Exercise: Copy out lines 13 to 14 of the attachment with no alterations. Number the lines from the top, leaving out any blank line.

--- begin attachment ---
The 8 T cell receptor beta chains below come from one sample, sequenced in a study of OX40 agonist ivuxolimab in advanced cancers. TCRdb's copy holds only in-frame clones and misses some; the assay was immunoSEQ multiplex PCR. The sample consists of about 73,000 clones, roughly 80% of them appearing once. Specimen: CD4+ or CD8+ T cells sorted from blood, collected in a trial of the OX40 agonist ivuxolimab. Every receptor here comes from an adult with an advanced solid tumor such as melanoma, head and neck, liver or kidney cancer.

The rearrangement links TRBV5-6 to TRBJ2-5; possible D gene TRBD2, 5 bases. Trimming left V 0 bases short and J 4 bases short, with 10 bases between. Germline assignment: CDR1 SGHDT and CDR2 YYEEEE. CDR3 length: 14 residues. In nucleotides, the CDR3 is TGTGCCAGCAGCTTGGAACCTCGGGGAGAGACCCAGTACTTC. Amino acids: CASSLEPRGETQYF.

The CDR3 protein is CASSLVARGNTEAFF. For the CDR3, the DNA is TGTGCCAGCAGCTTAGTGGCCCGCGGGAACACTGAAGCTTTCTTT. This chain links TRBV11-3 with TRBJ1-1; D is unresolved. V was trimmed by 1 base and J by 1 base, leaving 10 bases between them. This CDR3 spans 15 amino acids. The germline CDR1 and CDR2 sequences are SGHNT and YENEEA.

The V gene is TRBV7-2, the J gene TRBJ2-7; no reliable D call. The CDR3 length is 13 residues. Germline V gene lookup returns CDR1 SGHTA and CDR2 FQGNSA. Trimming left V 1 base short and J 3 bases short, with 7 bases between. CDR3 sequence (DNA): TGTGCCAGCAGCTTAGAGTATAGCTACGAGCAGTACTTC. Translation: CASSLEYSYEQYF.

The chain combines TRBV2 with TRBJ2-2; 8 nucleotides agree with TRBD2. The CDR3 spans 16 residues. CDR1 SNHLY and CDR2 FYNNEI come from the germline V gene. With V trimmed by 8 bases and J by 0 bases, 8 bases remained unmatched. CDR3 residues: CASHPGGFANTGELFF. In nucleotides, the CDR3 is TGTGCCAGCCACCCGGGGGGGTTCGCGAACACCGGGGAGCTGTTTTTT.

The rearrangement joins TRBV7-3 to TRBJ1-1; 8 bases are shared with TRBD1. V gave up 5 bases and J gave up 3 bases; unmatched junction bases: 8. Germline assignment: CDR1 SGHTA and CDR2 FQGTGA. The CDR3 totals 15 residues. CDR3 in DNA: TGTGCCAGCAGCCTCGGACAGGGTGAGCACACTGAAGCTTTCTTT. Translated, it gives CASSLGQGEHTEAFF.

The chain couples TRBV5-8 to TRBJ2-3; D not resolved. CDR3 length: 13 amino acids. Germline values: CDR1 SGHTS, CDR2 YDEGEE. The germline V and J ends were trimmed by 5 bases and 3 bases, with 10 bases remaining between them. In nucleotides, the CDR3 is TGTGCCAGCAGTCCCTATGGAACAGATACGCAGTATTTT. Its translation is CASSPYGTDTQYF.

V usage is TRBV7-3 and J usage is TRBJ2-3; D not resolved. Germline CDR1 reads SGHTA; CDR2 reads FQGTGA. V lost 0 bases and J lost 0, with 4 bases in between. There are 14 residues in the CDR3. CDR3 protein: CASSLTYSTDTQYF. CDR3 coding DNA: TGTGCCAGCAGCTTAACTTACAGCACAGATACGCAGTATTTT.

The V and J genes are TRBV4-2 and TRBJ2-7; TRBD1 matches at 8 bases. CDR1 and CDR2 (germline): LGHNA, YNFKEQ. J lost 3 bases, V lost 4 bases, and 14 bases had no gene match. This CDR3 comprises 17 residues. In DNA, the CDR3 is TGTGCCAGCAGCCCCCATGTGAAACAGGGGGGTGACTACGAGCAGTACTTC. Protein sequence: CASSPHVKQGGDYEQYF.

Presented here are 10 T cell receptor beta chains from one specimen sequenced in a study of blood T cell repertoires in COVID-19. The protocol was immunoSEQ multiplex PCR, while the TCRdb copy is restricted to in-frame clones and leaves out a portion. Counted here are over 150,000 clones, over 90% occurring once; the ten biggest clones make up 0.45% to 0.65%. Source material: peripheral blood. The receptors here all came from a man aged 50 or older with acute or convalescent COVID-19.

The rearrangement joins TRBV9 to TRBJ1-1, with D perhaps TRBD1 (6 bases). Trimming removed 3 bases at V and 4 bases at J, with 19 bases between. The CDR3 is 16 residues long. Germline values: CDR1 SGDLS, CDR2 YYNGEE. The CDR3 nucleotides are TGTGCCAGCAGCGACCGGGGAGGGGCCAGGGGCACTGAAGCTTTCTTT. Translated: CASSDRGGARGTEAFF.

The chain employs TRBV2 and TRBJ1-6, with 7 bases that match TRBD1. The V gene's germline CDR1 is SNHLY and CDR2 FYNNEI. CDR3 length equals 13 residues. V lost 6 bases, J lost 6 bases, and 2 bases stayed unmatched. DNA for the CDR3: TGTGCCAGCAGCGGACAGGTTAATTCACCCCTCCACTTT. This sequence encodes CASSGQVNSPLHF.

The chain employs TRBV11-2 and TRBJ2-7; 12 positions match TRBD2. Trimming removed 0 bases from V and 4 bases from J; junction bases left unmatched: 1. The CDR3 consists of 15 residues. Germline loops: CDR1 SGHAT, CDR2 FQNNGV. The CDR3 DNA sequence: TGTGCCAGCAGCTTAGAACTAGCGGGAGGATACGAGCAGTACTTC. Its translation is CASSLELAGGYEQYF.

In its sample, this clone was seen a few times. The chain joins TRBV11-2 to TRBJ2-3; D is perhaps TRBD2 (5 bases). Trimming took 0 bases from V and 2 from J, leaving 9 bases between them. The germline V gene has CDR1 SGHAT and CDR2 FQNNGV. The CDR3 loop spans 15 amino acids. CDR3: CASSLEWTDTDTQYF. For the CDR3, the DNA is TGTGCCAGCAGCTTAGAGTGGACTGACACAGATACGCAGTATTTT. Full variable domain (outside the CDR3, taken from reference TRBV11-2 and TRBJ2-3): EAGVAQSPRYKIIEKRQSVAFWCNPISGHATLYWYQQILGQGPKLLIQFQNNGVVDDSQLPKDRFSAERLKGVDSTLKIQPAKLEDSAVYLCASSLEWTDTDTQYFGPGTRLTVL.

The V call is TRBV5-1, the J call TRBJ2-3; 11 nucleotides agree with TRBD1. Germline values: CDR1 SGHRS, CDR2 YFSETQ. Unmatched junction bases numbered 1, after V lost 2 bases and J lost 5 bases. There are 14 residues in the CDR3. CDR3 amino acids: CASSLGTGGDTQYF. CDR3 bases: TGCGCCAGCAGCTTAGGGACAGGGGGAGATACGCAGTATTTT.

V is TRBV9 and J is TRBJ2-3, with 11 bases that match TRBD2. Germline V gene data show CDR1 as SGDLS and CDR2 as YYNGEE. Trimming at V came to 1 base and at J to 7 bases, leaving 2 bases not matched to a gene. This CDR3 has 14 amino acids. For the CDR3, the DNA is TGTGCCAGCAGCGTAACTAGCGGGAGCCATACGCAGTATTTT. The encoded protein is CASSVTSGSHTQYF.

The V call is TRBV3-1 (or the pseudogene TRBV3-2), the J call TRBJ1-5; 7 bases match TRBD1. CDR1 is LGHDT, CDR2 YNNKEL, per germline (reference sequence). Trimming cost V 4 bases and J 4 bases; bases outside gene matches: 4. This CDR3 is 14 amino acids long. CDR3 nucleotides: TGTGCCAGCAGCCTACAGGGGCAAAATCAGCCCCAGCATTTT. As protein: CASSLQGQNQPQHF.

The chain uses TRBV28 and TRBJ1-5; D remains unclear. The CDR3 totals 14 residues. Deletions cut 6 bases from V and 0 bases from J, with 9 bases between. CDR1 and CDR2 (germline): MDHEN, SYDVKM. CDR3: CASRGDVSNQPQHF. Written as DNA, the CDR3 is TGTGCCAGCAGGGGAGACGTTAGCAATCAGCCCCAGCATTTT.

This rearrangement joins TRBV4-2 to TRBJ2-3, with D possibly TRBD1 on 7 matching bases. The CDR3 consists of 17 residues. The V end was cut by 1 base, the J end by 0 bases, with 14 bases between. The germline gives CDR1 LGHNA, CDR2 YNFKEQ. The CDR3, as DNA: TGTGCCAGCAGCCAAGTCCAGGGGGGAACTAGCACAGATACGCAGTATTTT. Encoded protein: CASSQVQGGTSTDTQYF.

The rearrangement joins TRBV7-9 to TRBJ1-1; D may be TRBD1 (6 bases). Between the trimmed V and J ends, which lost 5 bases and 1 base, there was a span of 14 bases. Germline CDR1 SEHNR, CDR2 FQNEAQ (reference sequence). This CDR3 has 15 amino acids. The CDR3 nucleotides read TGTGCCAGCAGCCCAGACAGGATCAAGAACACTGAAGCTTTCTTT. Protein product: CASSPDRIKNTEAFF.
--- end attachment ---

The chain employs TRBV11-2 and TRBJ2-7; 12 positions match TRBD2. Trimming removed 0 bases from V and 4 bases from J; junction bases left unmatched: 1. The CDR3 consists of 15 residues. Germline loops: CDR1 SGHAT, CDR2 FQNNGV. The CDR3 DNA sequence: TGTGCCAGCAGCTTAGAACTAGCGGGAGGATACGAGCAGTACTTC. Its translation is CASSLELAGGYEQYF.

In its sample, this clone was seen a few times. The chain joins TRBV11-2 to TRBJ2-3; D is perhaps TRBD2 (5 bases). Trimming took 0 bases from V and 2 from J, leaving 9 bases between them. The germline V gene has CDR1 SGHAT and CDR2 FQNNGV. The CDR3 loop spans 15 amino acids. CDR3: CASSLEWTDTDTQYF. For the CDR3, the DNA is TGTGCCAGCAGCTTAGAGTGGACTGACACAGATACGCAGTATTTT. Full variable domain (outside the CDR3, taken from reference TRBV11-2 and TRBJ2-3): EAGVAQSPRYKIIEKRQSVAFWCNPISGHATLYWYQQILGQGPKLLIQFQNNGVVDDSQLPKDRFSAERLKGVDSTLKIQPAKLEDSAVYLCASSLEWTDTDTQYFGPGTRLTVL.